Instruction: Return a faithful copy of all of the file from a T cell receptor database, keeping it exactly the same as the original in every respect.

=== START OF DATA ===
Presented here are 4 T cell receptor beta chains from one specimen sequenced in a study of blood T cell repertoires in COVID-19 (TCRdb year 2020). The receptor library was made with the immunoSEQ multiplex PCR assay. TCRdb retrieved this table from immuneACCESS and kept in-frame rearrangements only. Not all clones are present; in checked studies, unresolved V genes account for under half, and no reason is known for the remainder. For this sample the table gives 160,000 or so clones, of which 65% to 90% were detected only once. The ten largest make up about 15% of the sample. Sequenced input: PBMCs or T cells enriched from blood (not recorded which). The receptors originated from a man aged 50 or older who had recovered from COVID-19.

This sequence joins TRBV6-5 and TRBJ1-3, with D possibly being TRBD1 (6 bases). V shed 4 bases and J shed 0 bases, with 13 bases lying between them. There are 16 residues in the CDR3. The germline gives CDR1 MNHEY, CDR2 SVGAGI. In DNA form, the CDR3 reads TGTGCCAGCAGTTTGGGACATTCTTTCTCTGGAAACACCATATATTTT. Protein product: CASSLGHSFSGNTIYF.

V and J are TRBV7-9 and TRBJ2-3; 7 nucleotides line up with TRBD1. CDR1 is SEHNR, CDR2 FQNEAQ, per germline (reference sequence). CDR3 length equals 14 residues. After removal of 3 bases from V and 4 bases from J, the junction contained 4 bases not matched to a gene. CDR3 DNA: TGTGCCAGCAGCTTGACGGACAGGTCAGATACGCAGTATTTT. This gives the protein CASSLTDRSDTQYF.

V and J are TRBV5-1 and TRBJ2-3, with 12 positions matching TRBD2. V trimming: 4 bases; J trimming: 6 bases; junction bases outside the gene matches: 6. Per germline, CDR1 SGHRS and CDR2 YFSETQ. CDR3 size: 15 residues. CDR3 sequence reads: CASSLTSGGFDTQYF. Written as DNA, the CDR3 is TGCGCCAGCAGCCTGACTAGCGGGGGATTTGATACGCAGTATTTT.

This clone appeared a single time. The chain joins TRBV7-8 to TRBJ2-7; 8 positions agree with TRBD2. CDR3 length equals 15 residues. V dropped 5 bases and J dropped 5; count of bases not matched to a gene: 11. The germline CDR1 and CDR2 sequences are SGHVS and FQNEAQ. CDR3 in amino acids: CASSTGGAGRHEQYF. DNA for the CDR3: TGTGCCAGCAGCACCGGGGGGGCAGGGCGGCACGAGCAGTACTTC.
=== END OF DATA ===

Presented here are 4 T cell receptor beta chains from one specimen sequenced in a study of blood T cell repertoires in COVID-19 (TCRdb year 2020). The receptor library was made with the immunoSEQ multiplex PCR assay. TCRdb retrieved this table from immuneACCESS and kept in-frame rearrangements only. Not all clones are present; in checked studies, unresolved V genes account for under half, and no reason is known for the remainder. For this sample the table gives 160,000 or so clones, of which 65% to 90% were detected only once. The ten largest make up about 15% of the sample. Sequenced input: PBMCs or T cells enriched from blood (not recorded which). The receptors originated from a man aged 50 or older who had recovered from COVID-19.

This sequence joins TRBV6-5 and TRBJ1-3, with D possibly being TRBD1 (6 bases). V shed 4 bases and J shed 0 bases, with 13 bases lying between them. There are 16 residues in the CDR3. The germline gives CDR1 MNHEY, CDR2 SVGAGI. In DNA form, the CDR3 reads TGTGCCAGCAGTTTGGGACATTCTTTCTCTGGAAACACCATATATTTT. Protein product: CASSLGHSFSGNTIYF.

V and J are TRBV7-9 and TRBJ2-3; 7 nucleotides line up with TRBD1. CDR1 is SEHNR, CDR2 FQNEAQ, per germline (reference sequence). CDR3 length equals 14 residues. After removal of 3 bases from V and 4 bases from J, the junction contained 4 bases not matched to a gene. CDR3 DNA: TGTGCCAGCAGCTTGACGGACAGGTCAGATACGCAGTATTTT. This gives the protein CASSLTDRSDTQYF.

V and J are TRBV5-1 and TRBJ2-3, with 12 positions matching TRBD2. V trimming: 4 bases; J trimming: 6 bases; junction bases outside the gene matches: 6. Per germline, CDR1 SGHRS and CDR2 YFSETQ. CDR3 size: 15 residues. CDR3 sequence reads: CASSLTSGGFDTQYF. Written as DNA, the CDR3 is TGCGCCAGCAGCCTGACTAGCGGGGGATTTGATACGCAGTATTTT.

This clone appeared a single time. The chain joins TRBV7-8 to TRBJ2-7; 8 positions agree with TRBD2. CDR3 length equals 15 residues. V dropped 5 bases and J dropped 5; count of bases not matched to a gene: 11. The germline CDR1 and CDR2 sequences are SGHVS and FQNEAQ. CDR3 in amino acids: CASSTGGAGRHEQYF. DNA for the CDR3: TGTGCCAGCAGCACCGGGGGGGCAGGGCGGCACGAGCAGTACTTC.